Explore the ways in which Miller makes this a revealing moment in the play. During this scene (pages 68-69), Bernard and Jenny are alarmed by a strange noise, which is then revealed to be Willy, who has just come to see Howard after being fired. Bernard is asked to see Willy as his father is dealing with some important paper work. Initially Willy is surprised by Bernard’s success, but he asks Bernard of the secret to his and Biff’s success in life.
In order to understand how Miller makes the scene so revealing, I will be looking at the relationship between Willy and Bernard, Willy’s desperation, the staging of the scene, the language used by Willy and any other features. There is a very big contrast in the behaviours of Willy and Bernard. Bernard respects Willy, and even though he is a grown man refers to him as ‘Uncle Willy. ‘ Bernard also cared about the wellbeing and success of Biff, saying ‘how he loved him, ya’know’. Willy in contrast has always disregarded Bernard, saying that when Biff ‘goes out into the business world…
he is going to be five times ahead of him. ‘ However, when Willy [is surprised to see the rackets], this illustrates that he never thought that Bernard could become successful and play a middle class game such as tennis. He realises that what he once believed is wrong. It is moving that Bernard is now ahead of Willy in life and Willy swallows his pride to ask Bernard,’ What’s the secret? ‘ The contrast between Bernard and Willy is very revealing as Willy’s early conceptions are not proved and he resorts to question Bernard about how he made it.
Willy’s desperation becomes apparent in his lies. After he sees Bernard’s success, he is eager to how Bernard how successful Biff is. When Bernard enquires whether Biff is in town, instead of telling him the truth or that Biff is well, Willy begins lying to Bernard about Biff ‘working on a very big deal. ‘ Willy gushes on about ‘Bill Oliver,’ and how Bill Oliver ‘called him [Biff] from the West,’ and ‘wants Biff very badly. ‘ He wants to impress Bernard by showing that he was specially picked to work for a big business.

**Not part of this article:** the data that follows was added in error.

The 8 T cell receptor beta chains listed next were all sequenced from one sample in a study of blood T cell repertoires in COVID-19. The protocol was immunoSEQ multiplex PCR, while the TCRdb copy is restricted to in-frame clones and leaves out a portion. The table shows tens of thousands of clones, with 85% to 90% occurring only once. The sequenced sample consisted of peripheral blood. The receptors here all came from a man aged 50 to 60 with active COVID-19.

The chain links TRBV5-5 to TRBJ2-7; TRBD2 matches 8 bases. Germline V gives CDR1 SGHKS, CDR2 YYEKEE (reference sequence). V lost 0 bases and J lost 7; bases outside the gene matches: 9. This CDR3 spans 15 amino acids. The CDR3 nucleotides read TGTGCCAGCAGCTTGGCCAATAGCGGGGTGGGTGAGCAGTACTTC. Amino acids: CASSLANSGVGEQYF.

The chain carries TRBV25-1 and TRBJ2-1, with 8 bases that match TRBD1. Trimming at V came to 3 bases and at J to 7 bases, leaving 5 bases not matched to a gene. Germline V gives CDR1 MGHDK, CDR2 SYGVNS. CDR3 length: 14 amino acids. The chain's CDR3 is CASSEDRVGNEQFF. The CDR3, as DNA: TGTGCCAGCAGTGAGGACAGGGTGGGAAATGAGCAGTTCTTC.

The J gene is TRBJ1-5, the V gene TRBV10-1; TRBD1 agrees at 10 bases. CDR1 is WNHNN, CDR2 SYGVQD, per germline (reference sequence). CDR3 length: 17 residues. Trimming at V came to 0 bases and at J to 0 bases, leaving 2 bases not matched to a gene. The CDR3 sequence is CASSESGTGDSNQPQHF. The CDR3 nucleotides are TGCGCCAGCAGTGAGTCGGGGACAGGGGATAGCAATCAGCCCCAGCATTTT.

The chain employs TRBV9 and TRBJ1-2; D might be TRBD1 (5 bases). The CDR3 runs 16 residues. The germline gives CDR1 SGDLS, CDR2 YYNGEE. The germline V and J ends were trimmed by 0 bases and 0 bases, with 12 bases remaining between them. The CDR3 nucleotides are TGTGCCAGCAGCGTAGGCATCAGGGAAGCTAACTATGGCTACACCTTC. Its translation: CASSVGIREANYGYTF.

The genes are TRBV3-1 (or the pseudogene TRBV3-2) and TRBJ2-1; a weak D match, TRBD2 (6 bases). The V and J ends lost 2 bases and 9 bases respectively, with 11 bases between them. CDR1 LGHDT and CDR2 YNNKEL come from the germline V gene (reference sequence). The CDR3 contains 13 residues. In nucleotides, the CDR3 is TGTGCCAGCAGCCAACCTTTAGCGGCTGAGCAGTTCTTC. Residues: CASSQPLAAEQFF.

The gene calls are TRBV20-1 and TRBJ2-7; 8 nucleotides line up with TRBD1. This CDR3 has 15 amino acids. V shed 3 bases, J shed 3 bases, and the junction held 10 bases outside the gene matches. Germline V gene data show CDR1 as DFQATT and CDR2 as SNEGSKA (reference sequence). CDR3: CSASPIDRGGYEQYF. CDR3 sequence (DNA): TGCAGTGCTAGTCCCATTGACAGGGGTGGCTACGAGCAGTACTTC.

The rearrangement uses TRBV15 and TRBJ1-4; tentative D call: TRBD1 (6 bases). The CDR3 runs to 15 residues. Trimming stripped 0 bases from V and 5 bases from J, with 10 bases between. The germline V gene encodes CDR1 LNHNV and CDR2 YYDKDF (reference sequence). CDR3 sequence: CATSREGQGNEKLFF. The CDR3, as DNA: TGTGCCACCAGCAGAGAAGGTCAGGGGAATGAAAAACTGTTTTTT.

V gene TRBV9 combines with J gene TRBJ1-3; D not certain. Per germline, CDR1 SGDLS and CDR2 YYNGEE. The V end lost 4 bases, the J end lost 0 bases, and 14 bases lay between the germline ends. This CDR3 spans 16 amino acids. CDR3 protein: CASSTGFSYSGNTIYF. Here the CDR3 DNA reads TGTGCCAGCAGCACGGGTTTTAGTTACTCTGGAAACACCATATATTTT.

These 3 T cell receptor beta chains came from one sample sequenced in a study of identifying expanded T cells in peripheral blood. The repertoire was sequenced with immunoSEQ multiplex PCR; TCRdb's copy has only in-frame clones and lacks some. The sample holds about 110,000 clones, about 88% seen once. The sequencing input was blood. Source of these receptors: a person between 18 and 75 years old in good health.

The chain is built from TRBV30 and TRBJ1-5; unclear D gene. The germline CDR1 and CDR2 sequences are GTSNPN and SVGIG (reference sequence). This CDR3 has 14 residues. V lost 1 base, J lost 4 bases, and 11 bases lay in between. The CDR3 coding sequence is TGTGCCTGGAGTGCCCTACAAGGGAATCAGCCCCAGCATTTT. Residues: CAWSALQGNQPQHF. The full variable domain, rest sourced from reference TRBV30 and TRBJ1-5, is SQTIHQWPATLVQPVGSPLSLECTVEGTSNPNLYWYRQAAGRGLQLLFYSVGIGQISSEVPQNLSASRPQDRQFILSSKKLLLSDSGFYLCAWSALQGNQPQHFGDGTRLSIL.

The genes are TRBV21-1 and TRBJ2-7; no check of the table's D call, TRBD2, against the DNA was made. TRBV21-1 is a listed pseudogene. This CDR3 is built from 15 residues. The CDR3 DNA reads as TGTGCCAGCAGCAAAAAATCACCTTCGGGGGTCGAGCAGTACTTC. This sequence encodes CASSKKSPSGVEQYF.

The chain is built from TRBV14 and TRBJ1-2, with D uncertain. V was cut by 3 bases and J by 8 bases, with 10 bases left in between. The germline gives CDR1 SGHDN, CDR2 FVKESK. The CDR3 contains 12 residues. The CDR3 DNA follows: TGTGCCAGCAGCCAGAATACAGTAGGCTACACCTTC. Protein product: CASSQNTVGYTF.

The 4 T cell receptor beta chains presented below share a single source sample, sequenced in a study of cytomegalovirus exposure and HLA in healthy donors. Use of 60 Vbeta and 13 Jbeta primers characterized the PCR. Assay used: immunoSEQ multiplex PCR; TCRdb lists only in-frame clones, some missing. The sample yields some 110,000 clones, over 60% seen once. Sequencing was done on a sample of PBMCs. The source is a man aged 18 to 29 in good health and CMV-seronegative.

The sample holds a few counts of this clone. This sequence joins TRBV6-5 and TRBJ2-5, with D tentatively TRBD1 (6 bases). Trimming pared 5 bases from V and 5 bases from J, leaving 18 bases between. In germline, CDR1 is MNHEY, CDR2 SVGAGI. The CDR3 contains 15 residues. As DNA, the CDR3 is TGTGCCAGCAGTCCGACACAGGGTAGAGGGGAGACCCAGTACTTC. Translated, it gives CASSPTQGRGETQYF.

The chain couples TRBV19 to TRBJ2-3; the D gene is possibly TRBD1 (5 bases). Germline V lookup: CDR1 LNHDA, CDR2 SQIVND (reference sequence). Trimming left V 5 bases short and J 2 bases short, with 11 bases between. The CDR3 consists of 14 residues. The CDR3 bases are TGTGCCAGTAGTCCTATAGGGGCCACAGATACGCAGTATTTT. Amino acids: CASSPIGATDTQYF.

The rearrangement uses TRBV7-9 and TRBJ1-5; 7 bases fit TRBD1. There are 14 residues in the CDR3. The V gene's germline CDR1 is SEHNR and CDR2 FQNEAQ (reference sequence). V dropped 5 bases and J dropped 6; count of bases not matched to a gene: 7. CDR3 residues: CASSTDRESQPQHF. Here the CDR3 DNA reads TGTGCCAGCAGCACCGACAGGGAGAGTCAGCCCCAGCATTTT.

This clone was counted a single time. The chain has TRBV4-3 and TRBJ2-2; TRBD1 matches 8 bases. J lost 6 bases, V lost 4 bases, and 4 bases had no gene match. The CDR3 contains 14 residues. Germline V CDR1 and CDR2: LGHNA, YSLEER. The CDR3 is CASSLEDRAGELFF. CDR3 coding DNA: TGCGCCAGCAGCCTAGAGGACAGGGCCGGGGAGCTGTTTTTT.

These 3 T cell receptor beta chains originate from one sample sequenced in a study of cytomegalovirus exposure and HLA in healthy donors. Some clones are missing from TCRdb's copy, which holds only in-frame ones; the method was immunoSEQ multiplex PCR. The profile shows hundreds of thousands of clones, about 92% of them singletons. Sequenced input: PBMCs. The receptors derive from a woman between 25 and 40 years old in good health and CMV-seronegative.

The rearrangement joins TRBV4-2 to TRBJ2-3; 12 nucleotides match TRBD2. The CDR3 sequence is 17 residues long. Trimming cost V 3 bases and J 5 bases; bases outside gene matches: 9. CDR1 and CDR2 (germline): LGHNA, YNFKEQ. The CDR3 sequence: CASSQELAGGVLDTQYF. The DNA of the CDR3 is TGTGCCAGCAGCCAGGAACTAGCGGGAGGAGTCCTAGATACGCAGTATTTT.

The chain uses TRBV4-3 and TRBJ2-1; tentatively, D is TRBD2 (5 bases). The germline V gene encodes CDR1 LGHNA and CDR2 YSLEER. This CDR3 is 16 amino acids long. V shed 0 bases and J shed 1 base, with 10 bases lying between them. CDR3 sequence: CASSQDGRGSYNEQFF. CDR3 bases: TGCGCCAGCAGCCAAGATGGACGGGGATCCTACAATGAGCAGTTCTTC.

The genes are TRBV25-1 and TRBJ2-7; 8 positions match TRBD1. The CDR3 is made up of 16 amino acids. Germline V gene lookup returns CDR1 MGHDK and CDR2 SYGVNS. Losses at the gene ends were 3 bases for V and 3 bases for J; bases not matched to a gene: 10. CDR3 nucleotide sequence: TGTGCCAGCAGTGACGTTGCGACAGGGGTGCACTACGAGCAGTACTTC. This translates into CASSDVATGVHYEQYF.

However in his predicament he begins to contradict himself, by asking Bernard,’ why didn’t he [Biff] ever catch on. ‘ In any form possible, he wants sympathy from Bernard, and when he doesn’t receive the jealousy he wanted from describing Biff’s new venture, he ends up asking Bernard for help. Willy’s desperation is revealing as it displays the lengths that he will go to in order to have people jealous of him and admire him and his sons. The staging is also of great importance. The appearance of Willy triggers a reaction from the characters.
Jenny is ‘distressed’ by his odd behaviour, and she is so anxious that she asks Bernard, a man to go check on what is happening. Bernard describes Willy’s talking as ‘that noise. ‘ Willy is obviously loud and his voice, not even presence alarms the people around him. The entrance of Willy is very revealing, as it shows what the characters think of him really when he is not around. To the audience, it reveals the way in which Willy is perceived and why his bosses may have fired him.
It also shows another way in which women are portrayed in the book as minor, but rather fragile characters. The language Willy uses is the most interesting, and the most varied throughout the scene. Irony is used in the beginning, when Willy asks Jenny whether she is ‘still honest’. It is slightly hypocritical that Willy has lied throughout the play, many times and still he asks people whether they are still telling the truth. The pace of the dialogue is very quick, when Willy is lying.
Willy is gushing with all these statements, so much that that he keeps tripping over his words and has to keep stopping himself. ‘Bill Oliver- very big sporting goods man- he wants Biff very badly. ‘ This illustrates the energy and fast pace that Willy’s talking at, as he is eager to impress Bernard. The repetition of the words ‘very’ occurs many times towards the end of the passage. Willy puts ‘very’ infront of the words ‘good’ and ‘badly’. He wants to emphasise the points he has just made to Bernard, but it is very simple and not very hyperbolic.
Willy’s repetitions highlights that he is trying to find words to impress Bernard, but he is not very convincing as he cannot emphasise the importance of Bill Oliver, so much so that he eventually gives up in trying to persuade Bernard. The repetition is revealing as it shows Willy’s state of mind, and the lengths he will go to just to disprove his earlier theories about Bernard not being successful. There are many other features of the story. Willy breaks down towards the end of the scene but the scene comes back to an abrupt climax at the end.
Willy is in insistent that Biff has trained himself, he repeats, ‘But he did, he did. ‘ It is like a toddler’s tantrum the way he uses little phrases often. At the end of the scene Willy says that the teacher who he describes as a ‘son-of-a-bitch’ ruined his life. He contradicts himself by saying that Biff ‘caught on’ and has succeeded and then a couple of lines later he is blaming the teacher for Biff’s downfall. In conclusion, I believe that the relationship between Willy and Bernard and possibly, Willy’s desperation make the scene so revealing.